A Pennsylvania lawmaker is attempting to legalise same-sex divorce, despite the state not recognising equal marriage.

Mike Schlossberg submitted legislation to Pennsylvania’s House of Representatives today which would allow same-sex couples ‘trapped’ in same-sex marriages from other states to get divorced in Pennsylvania.

15 of the 17 states that recognise same-sex marriages will not allow non-residents to divorce there, with the remaining two, Vermont and Delaware,only providing divorces to non-residents who married there.

This means that same-sex couples who marry and then move to a state which does not recognise same-sex marriage can become legally ‘trapped’, federally recognised as married, but with no state willing to divorce them.

According to the Express-Times, Pennyslvania-based Robin Townsend married her now-estranged wife in 2008 in Massachusetts, but the couple have been unable to be granted a divorce in either state.

Townsend said: “I didn’t read the fine print. I didn’t consider the what-ifs: What if something happened and I needed to get a divorce?”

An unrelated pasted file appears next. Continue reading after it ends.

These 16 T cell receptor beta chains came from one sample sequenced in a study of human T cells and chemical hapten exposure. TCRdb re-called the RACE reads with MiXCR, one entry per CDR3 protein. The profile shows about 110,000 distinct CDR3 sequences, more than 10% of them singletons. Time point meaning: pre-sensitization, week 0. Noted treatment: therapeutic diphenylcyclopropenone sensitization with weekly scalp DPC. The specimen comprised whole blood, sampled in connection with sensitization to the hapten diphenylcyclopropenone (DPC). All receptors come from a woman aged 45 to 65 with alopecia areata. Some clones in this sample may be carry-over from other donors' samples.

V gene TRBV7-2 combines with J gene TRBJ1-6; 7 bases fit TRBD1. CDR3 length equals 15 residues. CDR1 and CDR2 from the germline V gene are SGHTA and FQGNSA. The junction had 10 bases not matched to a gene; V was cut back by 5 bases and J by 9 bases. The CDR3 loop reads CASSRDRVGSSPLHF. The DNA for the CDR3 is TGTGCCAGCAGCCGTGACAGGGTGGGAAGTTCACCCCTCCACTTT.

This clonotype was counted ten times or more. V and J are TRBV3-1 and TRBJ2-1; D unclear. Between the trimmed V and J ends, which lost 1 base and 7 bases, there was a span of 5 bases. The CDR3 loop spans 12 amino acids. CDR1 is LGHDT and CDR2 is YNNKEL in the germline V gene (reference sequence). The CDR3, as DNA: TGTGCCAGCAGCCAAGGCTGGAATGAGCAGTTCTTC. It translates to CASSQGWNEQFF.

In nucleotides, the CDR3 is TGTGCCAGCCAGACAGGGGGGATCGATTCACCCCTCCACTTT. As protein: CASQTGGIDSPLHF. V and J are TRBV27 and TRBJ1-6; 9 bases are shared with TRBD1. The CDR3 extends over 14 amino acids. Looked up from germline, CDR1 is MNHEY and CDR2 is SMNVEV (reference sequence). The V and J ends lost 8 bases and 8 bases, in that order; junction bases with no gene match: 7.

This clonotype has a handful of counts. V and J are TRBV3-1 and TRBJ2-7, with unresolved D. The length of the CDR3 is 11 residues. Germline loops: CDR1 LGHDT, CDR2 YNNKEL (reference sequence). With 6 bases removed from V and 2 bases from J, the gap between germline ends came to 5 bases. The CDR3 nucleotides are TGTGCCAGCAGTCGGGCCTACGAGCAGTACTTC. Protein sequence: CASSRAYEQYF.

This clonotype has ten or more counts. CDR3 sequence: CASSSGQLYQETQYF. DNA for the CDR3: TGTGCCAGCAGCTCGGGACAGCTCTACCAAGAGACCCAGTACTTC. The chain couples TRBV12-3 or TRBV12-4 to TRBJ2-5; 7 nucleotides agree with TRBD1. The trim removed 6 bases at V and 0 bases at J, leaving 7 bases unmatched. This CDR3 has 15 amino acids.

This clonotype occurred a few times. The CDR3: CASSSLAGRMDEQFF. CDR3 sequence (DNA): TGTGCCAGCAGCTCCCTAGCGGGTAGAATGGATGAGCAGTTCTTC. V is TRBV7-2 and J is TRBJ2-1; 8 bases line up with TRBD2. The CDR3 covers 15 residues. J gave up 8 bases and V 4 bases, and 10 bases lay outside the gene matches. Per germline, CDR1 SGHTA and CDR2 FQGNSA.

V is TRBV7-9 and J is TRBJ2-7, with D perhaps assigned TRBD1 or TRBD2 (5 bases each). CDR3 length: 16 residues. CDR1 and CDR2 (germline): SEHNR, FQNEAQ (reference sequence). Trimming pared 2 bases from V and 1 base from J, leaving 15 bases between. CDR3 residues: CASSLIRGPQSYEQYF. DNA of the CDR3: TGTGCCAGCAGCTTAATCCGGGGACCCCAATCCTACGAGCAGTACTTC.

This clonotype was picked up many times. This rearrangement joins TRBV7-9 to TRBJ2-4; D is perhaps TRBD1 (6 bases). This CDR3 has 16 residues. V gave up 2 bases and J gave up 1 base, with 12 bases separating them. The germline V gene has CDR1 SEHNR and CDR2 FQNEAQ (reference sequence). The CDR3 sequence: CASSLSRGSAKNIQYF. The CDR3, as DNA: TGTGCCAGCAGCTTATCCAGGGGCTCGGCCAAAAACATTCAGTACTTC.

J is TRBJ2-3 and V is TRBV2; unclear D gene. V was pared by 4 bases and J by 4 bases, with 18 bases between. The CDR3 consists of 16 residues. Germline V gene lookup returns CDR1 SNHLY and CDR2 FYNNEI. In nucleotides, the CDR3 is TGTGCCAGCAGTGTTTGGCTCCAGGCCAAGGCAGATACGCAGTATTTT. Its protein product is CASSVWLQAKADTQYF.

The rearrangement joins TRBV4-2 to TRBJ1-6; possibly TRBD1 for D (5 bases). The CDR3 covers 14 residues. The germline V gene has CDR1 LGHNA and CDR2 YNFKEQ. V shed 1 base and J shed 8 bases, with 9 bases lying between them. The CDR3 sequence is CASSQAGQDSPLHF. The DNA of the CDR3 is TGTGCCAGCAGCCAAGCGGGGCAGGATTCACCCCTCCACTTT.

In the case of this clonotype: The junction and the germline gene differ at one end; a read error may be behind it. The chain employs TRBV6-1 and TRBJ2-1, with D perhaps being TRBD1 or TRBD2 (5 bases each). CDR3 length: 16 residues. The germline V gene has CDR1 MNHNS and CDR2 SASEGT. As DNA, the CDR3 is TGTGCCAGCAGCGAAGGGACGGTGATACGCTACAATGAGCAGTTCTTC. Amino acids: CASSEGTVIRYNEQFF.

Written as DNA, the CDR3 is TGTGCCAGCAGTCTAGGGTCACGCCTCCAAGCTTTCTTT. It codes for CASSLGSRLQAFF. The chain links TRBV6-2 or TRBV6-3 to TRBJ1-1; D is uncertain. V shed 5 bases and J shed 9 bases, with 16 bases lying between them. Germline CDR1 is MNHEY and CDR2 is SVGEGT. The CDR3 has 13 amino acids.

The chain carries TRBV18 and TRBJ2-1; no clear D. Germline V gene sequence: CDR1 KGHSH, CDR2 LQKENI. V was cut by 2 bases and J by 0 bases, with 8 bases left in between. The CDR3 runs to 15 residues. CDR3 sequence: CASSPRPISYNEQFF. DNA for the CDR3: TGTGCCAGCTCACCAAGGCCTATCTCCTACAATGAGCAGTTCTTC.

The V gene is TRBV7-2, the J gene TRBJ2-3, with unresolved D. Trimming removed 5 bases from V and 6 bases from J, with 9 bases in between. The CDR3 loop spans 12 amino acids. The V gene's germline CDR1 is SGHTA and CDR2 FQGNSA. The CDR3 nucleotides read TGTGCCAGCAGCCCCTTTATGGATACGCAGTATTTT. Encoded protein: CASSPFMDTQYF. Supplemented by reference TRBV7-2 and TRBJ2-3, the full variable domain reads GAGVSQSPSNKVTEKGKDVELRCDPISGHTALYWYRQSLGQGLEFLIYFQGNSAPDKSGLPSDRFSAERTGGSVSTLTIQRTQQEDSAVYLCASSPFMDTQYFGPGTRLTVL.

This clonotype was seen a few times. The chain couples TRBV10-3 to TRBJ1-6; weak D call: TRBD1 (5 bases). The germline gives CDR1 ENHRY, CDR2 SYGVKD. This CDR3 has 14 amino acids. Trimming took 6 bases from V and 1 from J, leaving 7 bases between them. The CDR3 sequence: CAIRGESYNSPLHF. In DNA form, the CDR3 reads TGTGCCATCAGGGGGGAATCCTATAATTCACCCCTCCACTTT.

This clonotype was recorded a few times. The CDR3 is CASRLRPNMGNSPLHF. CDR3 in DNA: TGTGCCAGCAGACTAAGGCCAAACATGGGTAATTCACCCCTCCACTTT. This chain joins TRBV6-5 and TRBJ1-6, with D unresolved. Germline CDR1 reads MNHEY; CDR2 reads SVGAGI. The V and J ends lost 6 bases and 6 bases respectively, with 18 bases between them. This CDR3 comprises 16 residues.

“We’re not living in an equal state in Pennsylvania; we’re not all treated equally, So if they’re not going to give us full equality, I hope they at least give us some things, including the ability to divorce.”

Schlossberg told the newspaper: “A divorce is an emotionally and financially draining situation as it is, so imagine if you were trapped in a marriage and couldn’t legally get out of it and were being denied that legal and emotional closure.

“It really is a travesty of justice.”

Two other states, Colorado and Wyoming, already recognise same-sex divorce without recognising same-sex marriage.

A Florida-based couple who married in Massachusetts encountered the same problem last month.